Tuesday, August 26, 2008


Hip little joint near Coor's Field here in Denver. Steph never leads me wrong when she has a restaurant in mind. Snooze has her favorite Huevos Rancheros ever, and it's a damn tasty one for sure. Three tortillas, perfectly over-easy eggs, crisp, fresh salsa and avacado, creamy black beans. It gets filed under 'did not suck.'

I went for the "Pulled Piglet Benedict." Yeah, you knew I was going to order that. According to Snooze, it's "Slowly braised pulled pork and avocado atop a toasted English muffin, covered in our smoked cheddar hollandaise & served with house hash browns on the side."

According to my taste buds and my belly, it was just frickin' awesome. Smoked cheddar hollandaise makes me happy. Crispy hash browns soaking up yolk from perfectly poached eggs makes me giddy. Pulled pork with all of that? Yeah, I was definitely a member of the clean plate club.

Snooze on Urbanspoon

Monday, August 25, 2008

Buffalo Bolognese

Dinner Saturday night in Lakewood at Cafe Jardano. Fantastic neighborhood Italian joint.

PG talks about this dish non-stop. And I know why now. Sorry for the cell phone picture. But what you have here are three thin buffalo steaks with a bit of crispy breading and a MASSIVE amount of cream sauce. I mean seriously, this was a cream and cheese good day. Cream, not half-n-half, not milk.

Crispy Eggplant Sammy

First lunch in Denver yesterday with a gaggle of WV Young Dems. We found a spot called the Appaloosa Grill on the 16th Street Mall.

I went for the Crispy Eggplant. Fried 'cutlet' style pieces with a bit of cheese and some tangy marinara on a hearty, chewy roll. A good start to food in Rockies.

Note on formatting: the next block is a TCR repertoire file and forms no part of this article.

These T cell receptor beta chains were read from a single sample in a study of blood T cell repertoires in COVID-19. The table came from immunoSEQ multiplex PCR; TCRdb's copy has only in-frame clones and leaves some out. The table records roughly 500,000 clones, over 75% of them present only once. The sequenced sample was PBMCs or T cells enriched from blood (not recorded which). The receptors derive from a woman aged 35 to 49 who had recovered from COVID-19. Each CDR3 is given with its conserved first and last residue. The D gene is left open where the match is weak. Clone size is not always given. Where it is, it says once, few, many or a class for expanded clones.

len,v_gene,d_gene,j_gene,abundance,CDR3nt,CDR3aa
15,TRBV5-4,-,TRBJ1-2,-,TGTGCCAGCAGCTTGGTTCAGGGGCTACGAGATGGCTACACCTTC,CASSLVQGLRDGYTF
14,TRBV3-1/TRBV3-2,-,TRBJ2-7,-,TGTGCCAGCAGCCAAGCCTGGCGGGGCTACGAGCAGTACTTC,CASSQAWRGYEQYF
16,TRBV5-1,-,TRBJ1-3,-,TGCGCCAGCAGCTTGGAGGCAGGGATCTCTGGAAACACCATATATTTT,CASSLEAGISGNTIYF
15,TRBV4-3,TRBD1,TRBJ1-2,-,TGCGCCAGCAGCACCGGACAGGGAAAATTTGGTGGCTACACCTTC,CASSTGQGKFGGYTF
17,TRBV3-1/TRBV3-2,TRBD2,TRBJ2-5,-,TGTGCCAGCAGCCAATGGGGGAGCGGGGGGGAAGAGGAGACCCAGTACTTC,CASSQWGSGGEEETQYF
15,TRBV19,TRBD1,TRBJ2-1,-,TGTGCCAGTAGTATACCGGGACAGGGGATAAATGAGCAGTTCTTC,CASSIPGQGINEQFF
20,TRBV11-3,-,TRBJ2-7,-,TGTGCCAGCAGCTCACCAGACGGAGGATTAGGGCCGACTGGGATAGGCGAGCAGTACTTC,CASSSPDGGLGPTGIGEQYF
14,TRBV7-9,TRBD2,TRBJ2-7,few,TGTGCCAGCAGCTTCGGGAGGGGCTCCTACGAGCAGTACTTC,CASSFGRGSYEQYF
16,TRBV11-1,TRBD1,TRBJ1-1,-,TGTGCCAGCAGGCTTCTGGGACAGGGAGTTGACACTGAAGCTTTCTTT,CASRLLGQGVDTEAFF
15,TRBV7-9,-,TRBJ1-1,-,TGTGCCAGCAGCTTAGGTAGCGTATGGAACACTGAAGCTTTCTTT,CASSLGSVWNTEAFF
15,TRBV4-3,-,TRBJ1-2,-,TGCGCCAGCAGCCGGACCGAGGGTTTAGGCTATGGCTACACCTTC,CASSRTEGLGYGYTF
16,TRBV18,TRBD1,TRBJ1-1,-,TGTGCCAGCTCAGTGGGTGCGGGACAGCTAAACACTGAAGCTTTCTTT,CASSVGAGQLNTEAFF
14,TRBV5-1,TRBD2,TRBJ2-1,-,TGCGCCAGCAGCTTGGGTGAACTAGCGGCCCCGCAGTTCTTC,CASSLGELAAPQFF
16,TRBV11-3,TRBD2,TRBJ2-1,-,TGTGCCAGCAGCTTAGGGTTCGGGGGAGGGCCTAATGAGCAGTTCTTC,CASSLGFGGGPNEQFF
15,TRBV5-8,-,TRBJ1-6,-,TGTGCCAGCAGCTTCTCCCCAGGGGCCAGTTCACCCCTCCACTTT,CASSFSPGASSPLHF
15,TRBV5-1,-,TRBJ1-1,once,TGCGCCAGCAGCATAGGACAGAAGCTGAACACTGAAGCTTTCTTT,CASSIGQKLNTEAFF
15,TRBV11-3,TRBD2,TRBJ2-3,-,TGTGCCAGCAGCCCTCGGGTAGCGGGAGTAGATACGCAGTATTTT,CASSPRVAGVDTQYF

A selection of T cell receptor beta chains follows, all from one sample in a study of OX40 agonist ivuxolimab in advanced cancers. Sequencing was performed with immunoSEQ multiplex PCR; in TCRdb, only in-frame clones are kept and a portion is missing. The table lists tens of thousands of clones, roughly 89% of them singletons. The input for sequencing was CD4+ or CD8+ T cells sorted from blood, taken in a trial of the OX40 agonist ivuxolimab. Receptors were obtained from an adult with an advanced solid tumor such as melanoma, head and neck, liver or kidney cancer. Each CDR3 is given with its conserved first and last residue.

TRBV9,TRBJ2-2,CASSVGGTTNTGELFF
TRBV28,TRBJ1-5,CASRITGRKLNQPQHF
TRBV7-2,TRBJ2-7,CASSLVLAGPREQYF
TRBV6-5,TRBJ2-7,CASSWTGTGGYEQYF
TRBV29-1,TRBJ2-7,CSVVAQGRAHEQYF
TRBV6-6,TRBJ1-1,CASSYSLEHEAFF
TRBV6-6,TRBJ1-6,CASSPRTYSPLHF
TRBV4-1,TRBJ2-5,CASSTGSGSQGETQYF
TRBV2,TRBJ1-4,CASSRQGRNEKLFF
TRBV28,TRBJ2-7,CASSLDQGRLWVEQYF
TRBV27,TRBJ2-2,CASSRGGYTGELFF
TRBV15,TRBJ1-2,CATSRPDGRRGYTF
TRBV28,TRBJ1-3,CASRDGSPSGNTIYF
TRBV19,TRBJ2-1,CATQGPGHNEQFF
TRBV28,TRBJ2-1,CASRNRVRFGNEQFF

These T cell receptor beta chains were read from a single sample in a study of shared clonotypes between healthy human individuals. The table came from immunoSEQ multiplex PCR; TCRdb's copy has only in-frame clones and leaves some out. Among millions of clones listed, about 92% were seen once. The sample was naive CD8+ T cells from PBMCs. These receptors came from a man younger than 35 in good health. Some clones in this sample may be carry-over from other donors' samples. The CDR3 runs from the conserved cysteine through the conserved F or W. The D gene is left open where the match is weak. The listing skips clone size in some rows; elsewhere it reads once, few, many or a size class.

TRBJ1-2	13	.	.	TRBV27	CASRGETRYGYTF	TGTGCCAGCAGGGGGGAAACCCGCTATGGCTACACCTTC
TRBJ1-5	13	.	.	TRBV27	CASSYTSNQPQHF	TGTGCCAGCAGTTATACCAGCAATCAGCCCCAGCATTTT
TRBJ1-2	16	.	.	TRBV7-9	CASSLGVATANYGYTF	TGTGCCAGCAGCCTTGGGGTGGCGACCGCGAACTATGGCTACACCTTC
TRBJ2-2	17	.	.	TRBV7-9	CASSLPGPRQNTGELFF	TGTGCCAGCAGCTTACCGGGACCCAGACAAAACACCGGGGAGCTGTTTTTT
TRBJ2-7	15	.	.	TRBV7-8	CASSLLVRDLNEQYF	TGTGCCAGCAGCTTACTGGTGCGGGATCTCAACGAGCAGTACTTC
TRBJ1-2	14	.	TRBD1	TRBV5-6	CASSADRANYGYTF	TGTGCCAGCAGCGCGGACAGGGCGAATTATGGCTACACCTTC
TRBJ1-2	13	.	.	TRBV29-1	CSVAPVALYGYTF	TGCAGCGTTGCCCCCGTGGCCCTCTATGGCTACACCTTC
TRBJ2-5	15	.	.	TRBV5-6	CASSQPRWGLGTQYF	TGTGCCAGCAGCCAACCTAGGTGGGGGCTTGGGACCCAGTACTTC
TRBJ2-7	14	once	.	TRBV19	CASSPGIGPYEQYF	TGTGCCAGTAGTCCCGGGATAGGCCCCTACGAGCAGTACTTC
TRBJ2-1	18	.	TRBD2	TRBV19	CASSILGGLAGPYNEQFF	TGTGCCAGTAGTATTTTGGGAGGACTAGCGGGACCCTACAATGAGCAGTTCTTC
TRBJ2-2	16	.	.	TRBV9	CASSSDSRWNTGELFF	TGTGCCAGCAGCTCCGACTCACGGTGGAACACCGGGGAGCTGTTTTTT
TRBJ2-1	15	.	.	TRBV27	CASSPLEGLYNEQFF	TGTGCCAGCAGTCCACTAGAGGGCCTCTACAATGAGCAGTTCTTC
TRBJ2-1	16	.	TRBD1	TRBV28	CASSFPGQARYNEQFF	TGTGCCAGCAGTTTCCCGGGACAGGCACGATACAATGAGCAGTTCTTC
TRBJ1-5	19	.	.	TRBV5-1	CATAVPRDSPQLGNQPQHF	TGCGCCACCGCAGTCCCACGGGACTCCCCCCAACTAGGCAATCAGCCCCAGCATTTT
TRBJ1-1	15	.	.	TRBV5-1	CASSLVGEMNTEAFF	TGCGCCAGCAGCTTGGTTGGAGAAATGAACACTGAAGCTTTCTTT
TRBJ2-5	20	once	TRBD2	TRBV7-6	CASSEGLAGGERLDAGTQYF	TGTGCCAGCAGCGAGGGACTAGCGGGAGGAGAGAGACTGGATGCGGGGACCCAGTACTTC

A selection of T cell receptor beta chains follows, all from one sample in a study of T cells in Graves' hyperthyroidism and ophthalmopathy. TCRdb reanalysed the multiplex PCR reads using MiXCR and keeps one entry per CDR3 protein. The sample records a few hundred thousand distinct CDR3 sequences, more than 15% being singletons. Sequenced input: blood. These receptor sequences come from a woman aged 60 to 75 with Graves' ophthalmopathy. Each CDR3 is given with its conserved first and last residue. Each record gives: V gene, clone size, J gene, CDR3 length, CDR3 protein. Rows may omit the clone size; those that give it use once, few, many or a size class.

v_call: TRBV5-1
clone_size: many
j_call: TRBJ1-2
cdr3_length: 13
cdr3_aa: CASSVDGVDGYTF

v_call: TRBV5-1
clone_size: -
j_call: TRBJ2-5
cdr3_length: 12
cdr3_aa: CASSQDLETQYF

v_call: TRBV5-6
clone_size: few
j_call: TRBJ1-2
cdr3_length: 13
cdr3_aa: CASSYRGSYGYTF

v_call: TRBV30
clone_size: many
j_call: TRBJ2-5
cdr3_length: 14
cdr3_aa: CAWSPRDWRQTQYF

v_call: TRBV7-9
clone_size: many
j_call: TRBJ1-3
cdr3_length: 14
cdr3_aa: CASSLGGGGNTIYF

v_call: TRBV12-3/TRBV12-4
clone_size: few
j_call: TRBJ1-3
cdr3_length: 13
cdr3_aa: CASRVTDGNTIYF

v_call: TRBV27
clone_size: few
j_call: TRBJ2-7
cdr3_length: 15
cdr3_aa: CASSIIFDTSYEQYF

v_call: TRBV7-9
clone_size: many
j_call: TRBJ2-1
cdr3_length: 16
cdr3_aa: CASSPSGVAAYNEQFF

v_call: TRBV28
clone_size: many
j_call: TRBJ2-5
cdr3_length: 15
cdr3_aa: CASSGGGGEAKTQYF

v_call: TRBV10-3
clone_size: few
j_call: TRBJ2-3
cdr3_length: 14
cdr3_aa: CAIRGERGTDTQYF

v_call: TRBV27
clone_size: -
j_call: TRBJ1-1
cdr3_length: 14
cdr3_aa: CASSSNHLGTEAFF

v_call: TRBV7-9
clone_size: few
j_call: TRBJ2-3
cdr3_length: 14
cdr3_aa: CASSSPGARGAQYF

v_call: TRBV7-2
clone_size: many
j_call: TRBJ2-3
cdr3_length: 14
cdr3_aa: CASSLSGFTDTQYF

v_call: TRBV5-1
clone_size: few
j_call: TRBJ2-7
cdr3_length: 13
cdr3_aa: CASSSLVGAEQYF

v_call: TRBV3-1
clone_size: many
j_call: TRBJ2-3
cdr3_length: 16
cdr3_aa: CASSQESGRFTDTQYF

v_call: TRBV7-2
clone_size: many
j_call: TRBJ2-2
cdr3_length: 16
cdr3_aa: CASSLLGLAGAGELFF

Saturday, August 23, 2008

My Omnivore's 100

Okay, I'll bite.

1. Venison
2. Nettle tea
3. Huevos rancheros
4. Steak tartare
5. Crocodile
6. Black pudding
7. Cheese fondue
8. Carp
9. Borscht
10. Baba ghanoush
11. Calamari
12. Pho
13. PB&J sandwich
14. Aloo gobi
15. Hot dog from a street cart
16. Epoisses
17. Black truffle
18. Fruit wine made from something other than grapes
19. Steamed pork buns
20. Pistachio ice cream
21. Heirloom tomatoes
22. Fresh wild berries
23. Foie gras (thanks Steph!)
24. Rice and beans
25. Brawn, or head cheese
26. Raw Scotch Bonnet pepper
27. Dulce de leche
28. Oysters
29. Baklava
30. Bagna cauda
31. Wasabi peas
32. Clam chowder in a sourdough bowl
33. Salted lassi
34. Sauerkraut
35. Root beer float
36. Cognac with a fat cigar
37. Clotted cream tea
38. Vodka jelly/Jell-O
39. Gumbo
40. Oxtail
41. Curried goat
42. Whole insects
43. Phaal
44. Goat’s milk
45. Malt whisky from a bottle worth £60/$120 or more
46. Fugu
47. Chicken tikka masala
48. Eel
49. Krispy Kreme original glazed doughnut
50. Sea urchin
51. Prickly pear
52. Umeboshi
53. Abalone
54. Paneer
55. McDonald’s Big Mac Meal (for the first time last month)
56. Spaetzle
57. Dirty gin martini
58. Beer above 8% ABV
59. Poutine
60. Carob chips
61. S’mores
62. Sweetbreads
63. Kaolin
64. Currywurst
65. Durian
66. Frogs’ legs
67. Beignets, churros, elephant ears or funnel cake
68. Haggis
69. Fried plantain
70. Chitterlings, or andouillette
71. Gazpacho
72. Caviar and blini
73. Louche absinthe
74. Gjetost, or brunost
75. Roadkill
76. Baijiu
77. Hostess Fruit Pie
78. Snail
79. Lapsang souchong
80. Bellini
81. Tom yum
82. Eggs Benedict
83. Pocky
84. Tasting menu at a three-Michelin-star restaurant.
85. Kobe beef